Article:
Grilling With Fresh Herbs

Try these delicious recipes for the barbecue grill using fresh produce from the herb garden.


| Summer 2016


There’s no better way to celebrate summer than by firing up the grill for fresh garden veggies paired with favorite meats. Take it one step further with the addition of fresh herbs, and your foods are sure to be even more delicious and flavorful. Another great thing about grilling is that you don’t have to heat up the house, and it also makes clean-up a breeze.

There are a number of ways to use herbs when grilling. You can add them to marinades or place them inside foil packets. You can soak whole bunches of herbs in water for a few minutes, and then place them over the ashen coals, which will give a smoky flavor to foods. Another option is to place a bunch of fresh herbs directly on the grill’s grate, and then place your meat and/or vegetables directly on top of the herbs. Cooking foods, even simple burgers or sliced potatoes, directly over herbs allows the flavor from the herbs to rise and infuse the meat and veggies for an unforgettable meal.

The best way to make sure meats are cooked through is to use an instant-read thermometer. The thermometer should be inserted through the side of the meat, with the tip in the center, away from any bone or fat. Remove the meat from the grill when the thermometer registers an internal temperature 5 degrees lower than the desired doneness, as the temperature of the meat will continue to increase during the resting period, which should be no less than three to five minutes.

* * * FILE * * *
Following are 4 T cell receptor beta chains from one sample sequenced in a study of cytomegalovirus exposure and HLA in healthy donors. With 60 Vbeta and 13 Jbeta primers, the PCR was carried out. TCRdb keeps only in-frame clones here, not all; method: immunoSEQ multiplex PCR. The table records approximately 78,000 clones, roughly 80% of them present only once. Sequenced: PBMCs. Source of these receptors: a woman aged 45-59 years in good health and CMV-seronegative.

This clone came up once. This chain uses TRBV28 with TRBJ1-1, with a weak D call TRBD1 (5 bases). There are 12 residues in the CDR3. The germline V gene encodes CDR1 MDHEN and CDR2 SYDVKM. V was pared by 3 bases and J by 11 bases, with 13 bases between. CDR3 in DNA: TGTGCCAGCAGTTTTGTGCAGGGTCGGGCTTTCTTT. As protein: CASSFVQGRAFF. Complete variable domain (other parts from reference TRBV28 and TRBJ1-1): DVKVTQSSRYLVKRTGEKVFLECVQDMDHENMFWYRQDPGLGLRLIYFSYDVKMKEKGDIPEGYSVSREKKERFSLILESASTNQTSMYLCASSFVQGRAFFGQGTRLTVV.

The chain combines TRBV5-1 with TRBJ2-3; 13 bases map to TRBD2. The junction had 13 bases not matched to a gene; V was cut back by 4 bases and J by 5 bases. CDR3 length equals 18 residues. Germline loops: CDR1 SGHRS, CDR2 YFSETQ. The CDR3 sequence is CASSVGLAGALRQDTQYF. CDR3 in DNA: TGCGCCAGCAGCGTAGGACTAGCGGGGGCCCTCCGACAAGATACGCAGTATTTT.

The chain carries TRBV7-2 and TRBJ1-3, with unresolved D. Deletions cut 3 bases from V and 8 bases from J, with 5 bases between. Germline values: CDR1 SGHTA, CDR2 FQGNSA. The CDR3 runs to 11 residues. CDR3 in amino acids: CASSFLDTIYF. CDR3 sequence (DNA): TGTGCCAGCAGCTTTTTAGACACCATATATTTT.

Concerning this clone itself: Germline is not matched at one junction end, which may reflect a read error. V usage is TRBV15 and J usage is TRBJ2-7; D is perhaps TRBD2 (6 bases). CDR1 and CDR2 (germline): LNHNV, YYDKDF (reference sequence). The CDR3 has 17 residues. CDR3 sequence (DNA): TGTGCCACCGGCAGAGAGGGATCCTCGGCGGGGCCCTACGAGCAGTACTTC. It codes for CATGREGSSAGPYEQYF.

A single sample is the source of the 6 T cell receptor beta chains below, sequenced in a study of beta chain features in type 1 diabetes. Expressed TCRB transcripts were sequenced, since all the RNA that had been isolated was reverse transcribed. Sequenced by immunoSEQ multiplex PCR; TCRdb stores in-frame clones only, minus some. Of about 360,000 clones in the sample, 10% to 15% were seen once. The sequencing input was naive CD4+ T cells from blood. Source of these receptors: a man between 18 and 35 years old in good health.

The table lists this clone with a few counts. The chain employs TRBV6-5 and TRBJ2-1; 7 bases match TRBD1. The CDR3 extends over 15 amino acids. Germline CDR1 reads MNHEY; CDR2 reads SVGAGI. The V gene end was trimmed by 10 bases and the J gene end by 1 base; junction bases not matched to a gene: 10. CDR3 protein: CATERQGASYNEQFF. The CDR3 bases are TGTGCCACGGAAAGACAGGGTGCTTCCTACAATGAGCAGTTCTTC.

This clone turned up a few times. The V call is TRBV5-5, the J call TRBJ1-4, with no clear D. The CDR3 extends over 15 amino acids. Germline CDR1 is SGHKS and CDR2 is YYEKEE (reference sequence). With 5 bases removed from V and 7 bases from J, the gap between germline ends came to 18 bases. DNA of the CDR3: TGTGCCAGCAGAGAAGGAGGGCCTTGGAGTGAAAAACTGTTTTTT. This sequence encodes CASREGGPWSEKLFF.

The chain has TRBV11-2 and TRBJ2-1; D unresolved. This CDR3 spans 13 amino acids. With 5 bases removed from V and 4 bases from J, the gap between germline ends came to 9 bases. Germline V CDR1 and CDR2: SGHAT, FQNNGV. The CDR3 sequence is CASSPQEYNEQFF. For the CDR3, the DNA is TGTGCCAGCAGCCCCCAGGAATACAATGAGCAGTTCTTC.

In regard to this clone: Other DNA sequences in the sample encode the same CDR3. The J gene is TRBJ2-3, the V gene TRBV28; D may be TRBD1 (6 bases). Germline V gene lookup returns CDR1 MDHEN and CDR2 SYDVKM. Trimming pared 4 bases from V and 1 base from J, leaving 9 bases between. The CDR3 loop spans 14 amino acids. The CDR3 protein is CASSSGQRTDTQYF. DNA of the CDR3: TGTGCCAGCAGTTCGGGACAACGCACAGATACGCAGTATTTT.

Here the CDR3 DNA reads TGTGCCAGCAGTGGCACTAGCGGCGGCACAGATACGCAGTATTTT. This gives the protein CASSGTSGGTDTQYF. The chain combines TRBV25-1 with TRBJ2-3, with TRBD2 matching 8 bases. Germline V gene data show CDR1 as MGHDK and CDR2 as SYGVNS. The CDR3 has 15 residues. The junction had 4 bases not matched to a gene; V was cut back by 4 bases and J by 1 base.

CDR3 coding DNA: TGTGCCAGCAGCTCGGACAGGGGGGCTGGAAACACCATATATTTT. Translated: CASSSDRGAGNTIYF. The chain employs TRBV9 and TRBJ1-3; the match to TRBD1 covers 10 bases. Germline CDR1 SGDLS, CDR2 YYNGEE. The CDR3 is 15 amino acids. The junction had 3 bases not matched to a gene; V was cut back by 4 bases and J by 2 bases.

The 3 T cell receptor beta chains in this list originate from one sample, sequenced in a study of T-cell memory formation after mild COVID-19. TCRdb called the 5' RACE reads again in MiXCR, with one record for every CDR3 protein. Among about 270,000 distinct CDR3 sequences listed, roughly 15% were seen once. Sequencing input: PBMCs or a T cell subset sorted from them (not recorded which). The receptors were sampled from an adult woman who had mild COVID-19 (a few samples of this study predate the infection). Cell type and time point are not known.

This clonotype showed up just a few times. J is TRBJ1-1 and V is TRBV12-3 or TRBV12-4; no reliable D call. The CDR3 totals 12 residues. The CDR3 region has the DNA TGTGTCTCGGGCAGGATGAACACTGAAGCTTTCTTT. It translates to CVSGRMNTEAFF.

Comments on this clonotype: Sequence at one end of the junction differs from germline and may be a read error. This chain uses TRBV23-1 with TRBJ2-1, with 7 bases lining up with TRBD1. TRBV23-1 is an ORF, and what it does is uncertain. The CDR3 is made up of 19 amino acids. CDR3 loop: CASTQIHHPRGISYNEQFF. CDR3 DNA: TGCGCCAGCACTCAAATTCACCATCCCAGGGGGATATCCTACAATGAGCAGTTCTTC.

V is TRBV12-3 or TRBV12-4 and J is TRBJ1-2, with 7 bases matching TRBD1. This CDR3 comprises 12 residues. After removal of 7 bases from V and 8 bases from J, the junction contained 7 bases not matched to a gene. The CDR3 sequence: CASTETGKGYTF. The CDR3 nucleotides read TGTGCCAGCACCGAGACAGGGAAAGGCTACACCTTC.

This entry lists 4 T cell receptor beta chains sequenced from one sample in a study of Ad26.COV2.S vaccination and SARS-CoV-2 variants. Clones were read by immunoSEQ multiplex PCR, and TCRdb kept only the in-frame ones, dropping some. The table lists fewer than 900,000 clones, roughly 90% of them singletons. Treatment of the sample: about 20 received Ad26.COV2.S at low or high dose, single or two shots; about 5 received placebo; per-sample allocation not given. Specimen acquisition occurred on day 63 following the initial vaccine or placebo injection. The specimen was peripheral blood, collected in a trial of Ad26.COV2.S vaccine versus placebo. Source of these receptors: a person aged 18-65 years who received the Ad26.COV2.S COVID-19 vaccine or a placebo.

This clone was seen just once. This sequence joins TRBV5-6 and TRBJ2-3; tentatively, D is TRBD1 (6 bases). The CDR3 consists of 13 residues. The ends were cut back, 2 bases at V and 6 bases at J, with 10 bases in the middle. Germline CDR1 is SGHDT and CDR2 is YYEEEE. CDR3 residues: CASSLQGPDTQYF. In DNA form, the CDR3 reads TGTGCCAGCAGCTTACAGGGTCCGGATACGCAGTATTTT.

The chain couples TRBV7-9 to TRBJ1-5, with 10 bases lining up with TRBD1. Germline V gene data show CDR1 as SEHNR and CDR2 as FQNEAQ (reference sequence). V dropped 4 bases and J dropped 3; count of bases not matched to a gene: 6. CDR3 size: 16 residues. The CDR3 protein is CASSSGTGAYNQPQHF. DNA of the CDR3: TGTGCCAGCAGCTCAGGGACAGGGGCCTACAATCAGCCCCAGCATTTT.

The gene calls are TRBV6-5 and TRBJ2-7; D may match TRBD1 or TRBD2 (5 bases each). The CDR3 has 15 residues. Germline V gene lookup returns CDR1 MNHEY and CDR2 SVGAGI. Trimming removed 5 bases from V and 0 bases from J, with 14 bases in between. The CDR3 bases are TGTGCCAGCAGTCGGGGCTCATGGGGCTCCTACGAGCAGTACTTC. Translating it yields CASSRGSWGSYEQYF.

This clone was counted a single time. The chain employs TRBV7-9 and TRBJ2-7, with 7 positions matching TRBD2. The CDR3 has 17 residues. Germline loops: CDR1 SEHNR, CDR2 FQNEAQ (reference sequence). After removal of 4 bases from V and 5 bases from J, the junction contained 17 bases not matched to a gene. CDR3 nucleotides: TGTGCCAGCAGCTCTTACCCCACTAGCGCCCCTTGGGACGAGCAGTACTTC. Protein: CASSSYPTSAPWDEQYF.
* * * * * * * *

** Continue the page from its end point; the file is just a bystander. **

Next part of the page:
Safe minimum internal temperatures for a variety of meats, according to recommendations from the USDA (1.usa.gov/1vzvrV4), are as follows:



• Beef, pork, veal and lamb (steaks, chops, roasts): 145 F.
• Ground meats: 160 F.
• All poultry (whole birds, breasts, thighs, legs, wings, and also ground poultry): 165 F.
• Fish: 145 F.

Editor’s Note: An internal temperature of 145 F for steaks is medium doneness, while 150 F is medium-well. Many people prefer their steaks less done, and therefore tend to cook them between 125 F for rare and 135 F for medium-rare, although the USDA does not recommend it.







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